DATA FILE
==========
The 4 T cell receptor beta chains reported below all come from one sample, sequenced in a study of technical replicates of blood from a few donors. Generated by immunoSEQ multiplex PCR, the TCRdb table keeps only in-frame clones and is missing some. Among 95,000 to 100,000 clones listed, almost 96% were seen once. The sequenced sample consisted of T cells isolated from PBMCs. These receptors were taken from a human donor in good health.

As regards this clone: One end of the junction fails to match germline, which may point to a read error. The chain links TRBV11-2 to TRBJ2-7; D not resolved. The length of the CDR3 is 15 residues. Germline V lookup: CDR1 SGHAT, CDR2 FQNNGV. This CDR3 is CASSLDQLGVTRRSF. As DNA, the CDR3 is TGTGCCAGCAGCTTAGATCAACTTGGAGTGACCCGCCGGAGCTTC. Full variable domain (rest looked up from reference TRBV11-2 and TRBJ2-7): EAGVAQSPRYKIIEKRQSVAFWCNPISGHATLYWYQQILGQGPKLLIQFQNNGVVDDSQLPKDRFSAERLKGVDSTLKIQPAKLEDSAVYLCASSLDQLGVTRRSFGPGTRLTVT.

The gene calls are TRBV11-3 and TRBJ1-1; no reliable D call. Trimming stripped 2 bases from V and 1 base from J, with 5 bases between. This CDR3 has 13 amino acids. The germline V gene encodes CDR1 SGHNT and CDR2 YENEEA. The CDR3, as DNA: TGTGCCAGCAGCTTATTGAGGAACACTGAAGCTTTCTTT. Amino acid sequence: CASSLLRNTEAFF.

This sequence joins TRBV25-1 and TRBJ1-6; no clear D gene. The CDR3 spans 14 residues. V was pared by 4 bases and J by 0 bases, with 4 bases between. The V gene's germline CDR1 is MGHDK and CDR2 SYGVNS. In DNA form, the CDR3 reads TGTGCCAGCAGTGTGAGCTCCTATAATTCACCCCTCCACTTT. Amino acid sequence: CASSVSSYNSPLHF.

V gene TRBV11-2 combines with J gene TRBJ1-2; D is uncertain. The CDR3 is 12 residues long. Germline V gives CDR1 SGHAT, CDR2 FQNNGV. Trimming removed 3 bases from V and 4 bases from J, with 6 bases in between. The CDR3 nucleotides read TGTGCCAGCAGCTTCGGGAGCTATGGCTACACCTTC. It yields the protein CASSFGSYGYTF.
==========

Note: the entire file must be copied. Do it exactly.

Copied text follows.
The 4 T cell receptor beta chains reported below all come from one sample, sequenced in a study of technical replicates of blood from a few donors. Generated by immunoSEQ multiplex PCR, the TCRdb table keeps only in-frame clones and is missing some. Among 95,000 to 100,000 clones listed, almost 96% were seen once. The sequenced sample consisted of T cells isolated from PBMCs. These receptors were taken from a human donor in good health.

As regards this clone: One end of the junction fails to match germline, which may point to a read error. The chain links TRBV11-2 to TRBJ2-7; D not resolved. The length of the CDR3 is 15 residues. Germline V lookup: CDR1 SGHAT, CDR2 FQNNGV. This CDR3 is CASSLDQLGVTRRSF. As DNA, the CDR3 is TGTGCCAGCAGCTTAGATCAACTTGGAGTGACCCGCCGGAGCTTC. Full variable domain (rest looked up from reference TRBV11-2 and TRBJ2-7): EAGVAQSPRYKIIEKRQSVAFWCNPISGHATLYWYQQILGQGPKLLIQFQNNGVVDDSQLPKDRFSAERLKGVDSTLKIQPAKLEDSAVYLCASSLDQLGVTRRSFGPGTRLTVT.

The gene calls are TRBV11-3 and TRBJ1-1; no reliable D call. Trimming stripped 2 bases from V and 1 base from J, with 5 bases between. This CDR3 has 13 amino acids. The germline V gene encodes CDR1 SGHNT and CDR2 YENEEA. The CDR3, as DNA: TGTGCCAGCAGCTTATTGAGGAACACTGAAGCTTTCTTT. Amino acid sequence: CASSLLRNTEAFF.

This sequence joins TRBV25-1 and TRBJ1-6; no clear D gene. The CDR3 spans 14 residues. V was pared by 4 bases and J by 0 bases, with 4 bases between. The V gene's germline CDR1 is MGHDK and CDR2 SYGVNS. In DNA form, the CDR3 reads TGTGCCAGCAGTGTGAGCTCCTATAATTCACCCCTCCACTTT. Amino acid sequence: CASSVSSYNSPLHF.

V gene TRBV11-2 combines with J gene TRBJ1-2; D is uncertain. The CDR3 is 12 residues long. Germline V gives CDR1 SGHAT, CDR2 FQNNGV. Trimming removed 3 bases from V and 4 bases from J, with 6 bases in between. The CDR3 nucleotides read TGTGCCAGCAGCTTCGGGAGCTATGGCTACACCTTC. It yields the protein CASSFGSYGYTF.